Published 20. Jan. 2021

Open energy data: Data on electricity, water and heat consumption now pour into a data lake on a daily basis

Energy data will be the pivotal point in major parts of the green transition, and they constitute the core of the Flexible Energy Denmark (FED) project. Now, the cloud platform for managing FED data has become reality at Center Denmark. In addition, another milestone will be reached in the near future when the industrial partners in the FED project get access to utilizing anonymized energy data in their product development.

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1-4 times a day, raw data on the consumption of electricity, water and district heating from thousands of households and indoor climate data from two elementary schools and 155 households in Aalborg land in a data lake controlled by the independent, non-profit national Danish research center Center Denmark in Fredericia.

After around a year’s preparations and adjustments, the cloud platform at Center Denmark was recently ready for the continuous reception of data. In a couple of months, the data lake will even open an intelligent “floodgate”, enabling the platform to deliver processed energy data – in other words, anonymized data that cannot be traced back to the consumers – to the partners in the Flexible Energy Denmark project (FED).

Knowledge on consumers’ energy consumption and indoor climate happen to be worth their weight in gold to supply companies, industry partners and researchers. They use data for planning their production and developing services and algorithms that can control energy consumption to make it more flexible and prevent the waste of sustainable energy.

With the data lake, Denmark now has a central, digital infrastructure that supports the green transition, which will be highly data-driven, explains Director of Center Denmark, Søren Skov Bording:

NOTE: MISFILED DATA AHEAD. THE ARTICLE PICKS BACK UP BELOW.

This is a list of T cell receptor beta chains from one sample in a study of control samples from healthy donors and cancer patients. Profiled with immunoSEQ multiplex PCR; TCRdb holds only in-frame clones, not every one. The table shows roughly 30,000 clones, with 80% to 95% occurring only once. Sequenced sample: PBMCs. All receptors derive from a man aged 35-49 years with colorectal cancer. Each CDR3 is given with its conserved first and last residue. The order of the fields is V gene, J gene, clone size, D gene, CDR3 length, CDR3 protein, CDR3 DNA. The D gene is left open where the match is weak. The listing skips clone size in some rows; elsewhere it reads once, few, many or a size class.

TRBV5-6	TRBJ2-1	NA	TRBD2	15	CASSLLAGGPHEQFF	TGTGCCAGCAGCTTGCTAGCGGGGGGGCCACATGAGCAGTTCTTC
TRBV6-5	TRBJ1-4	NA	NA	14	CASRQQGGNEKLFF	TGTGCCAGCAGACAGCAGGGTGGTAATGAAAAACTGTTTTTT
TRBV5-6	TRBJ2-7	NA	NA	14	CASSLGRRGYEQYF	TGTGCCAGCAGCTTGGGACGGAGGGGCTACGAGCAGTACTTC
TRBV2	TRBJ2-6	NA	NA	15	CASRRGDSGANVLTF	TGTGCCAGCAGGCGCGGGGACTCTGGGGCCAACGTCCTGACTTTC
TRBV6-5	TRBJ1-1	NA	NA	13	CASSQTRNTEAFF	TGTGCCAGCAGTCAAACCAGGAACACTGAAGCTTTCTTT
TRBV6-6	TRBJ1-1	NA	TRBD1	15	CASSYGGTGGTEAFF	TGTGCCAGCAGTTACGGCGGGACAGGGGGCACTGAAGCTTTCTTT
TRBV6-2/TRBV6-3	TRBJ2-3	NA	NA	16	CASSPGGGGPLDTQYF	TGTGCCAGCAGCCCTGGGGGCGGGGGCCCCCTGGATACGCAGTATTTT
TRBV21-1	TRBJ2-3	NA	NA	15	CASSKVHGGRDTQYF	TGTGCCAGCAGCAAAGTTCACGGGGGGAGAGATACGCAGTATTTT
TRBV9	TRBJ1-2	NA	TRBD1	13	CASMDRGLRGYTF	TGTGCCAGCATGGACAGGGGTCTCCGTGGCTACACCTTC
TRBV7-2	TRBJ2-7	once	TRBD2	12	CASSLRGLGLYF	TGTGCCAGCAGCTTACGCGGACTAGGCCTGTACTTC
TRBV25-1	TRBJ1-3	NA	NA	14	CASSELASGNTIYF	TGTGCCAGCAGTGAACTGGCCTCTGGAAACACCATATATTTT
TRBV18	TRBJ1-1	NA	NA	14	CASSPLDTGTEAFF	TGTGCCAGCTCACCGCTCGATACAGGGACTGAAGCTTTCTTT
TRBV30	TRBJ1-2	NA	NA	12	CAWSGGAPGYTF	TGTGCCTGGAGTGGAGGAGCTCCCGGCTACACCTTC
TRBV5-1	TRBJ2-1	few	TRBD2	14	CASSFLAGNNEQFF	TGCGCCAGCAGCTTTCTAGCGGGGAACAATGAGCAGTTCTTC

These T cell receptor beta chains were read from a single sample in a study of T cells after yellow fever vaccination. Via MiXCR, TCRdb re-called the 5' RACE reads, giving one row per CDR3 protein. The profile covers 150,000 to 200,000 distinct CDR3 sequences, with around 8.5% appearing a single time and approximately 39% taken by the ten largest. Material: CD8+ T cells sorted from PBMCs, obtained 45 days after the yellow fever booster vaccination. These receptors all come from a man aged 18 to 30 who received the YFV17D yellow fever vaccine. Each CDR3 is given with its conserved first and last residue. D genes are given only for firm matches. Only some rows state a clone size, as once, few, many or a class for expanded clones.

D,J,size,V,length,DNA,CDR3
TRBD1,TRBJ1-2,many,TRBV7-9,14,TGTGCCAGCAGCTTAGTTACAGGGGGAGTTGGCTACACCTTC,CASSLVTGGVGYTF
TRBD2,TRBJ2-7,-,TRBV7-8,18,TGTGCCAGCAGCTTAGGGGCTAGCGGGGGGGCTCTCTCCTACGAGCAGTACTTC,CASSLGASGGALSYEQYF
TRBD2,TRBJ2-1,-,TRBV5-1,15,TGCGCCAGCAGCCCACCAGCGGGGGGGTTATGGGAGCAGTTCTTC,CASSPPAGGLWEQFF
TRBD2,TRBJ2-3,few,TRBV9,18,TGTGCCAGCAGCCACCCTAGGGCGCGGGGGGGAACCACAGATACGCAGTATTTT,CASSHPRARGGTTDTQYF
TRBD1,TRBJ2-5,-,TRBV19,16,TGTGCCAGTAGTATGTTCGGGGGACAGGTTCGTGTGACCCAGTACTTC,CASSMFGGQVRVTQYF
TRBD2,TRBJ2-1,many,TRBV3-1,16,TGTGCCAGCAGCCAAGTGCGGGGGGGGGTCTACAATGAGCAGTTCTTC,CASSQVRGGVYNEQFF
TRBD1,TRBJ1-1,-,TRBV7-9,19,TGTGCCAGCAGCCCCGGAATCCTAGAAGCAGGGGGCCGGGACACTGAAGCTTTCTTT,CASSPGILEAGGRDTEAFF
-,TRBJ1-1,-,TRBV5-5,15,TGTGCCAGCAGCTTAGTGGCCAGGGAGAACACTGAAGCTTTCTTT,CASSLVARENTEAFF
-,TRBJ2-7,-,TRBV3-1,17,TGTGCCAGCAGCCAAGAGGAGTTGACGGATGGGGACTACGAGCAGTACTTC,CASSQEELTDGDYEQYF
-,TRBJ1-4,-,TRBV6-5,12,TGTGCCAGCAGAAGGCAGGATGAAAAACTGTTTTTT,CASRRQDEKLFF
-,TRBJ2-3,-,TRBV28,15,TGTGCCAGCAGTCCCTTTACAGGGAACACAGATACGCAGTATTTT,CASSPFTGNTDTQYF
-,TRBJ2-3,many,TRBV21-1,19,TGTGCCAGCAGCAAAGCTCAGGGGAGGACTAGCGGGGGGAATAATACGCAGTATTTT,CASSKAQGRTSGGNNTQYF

- Through data intelligence, we can utilize flexibility across energy sources, but in order to do this, we need real-time data, like those from the living labs in the FED project. Our ambition with the national platform is that it will provide the basis for the opening of data on electricity, water, heating and potentially also gas, ensuring that data can be utilized by commercial suppliers in the development of new business models that support data-driven models for the green transition.

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Trusted data sharing platform

The data in the data lake are gathered from the above-mentioned living labs; geographically defined areas in which researchers, supply companies and industry test their solutions on real-world challenges with real consumption data.

From the very first planning stages of the FED project, it was clear that there was a need for a cloud platform where the partners could store energy data from the living labs securely, and this is when the idea of a shared data lake arose. The major advantage is that Center Denmark has the responsibility for acquiring GDPR permissions and handling the security concerning the storage and anonymization of data, enabling data sharing among the partners.

- We use the term ‘trusted data sharing platform’. That is, a shared platform that handles the GDPR-related challenges and has complete control over who in each company has access to which data at which levels, Søren Skov Bording explains.

- Energy consumption can tell a lot about our behaviour, and such data are valuable to companies that provide services and marketing that are not in line with the green transition. The consumers need to be absolutely certain that their data are only used in connection with the green transition, and we can guarantee that with our data lake, the Center Denmark director says.

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Data maps flexibility

Among other things, the green transition concerns creating a balanced energy system in a world that is increasingly electrified as we transition to sustainable energy and away from fossil fuels.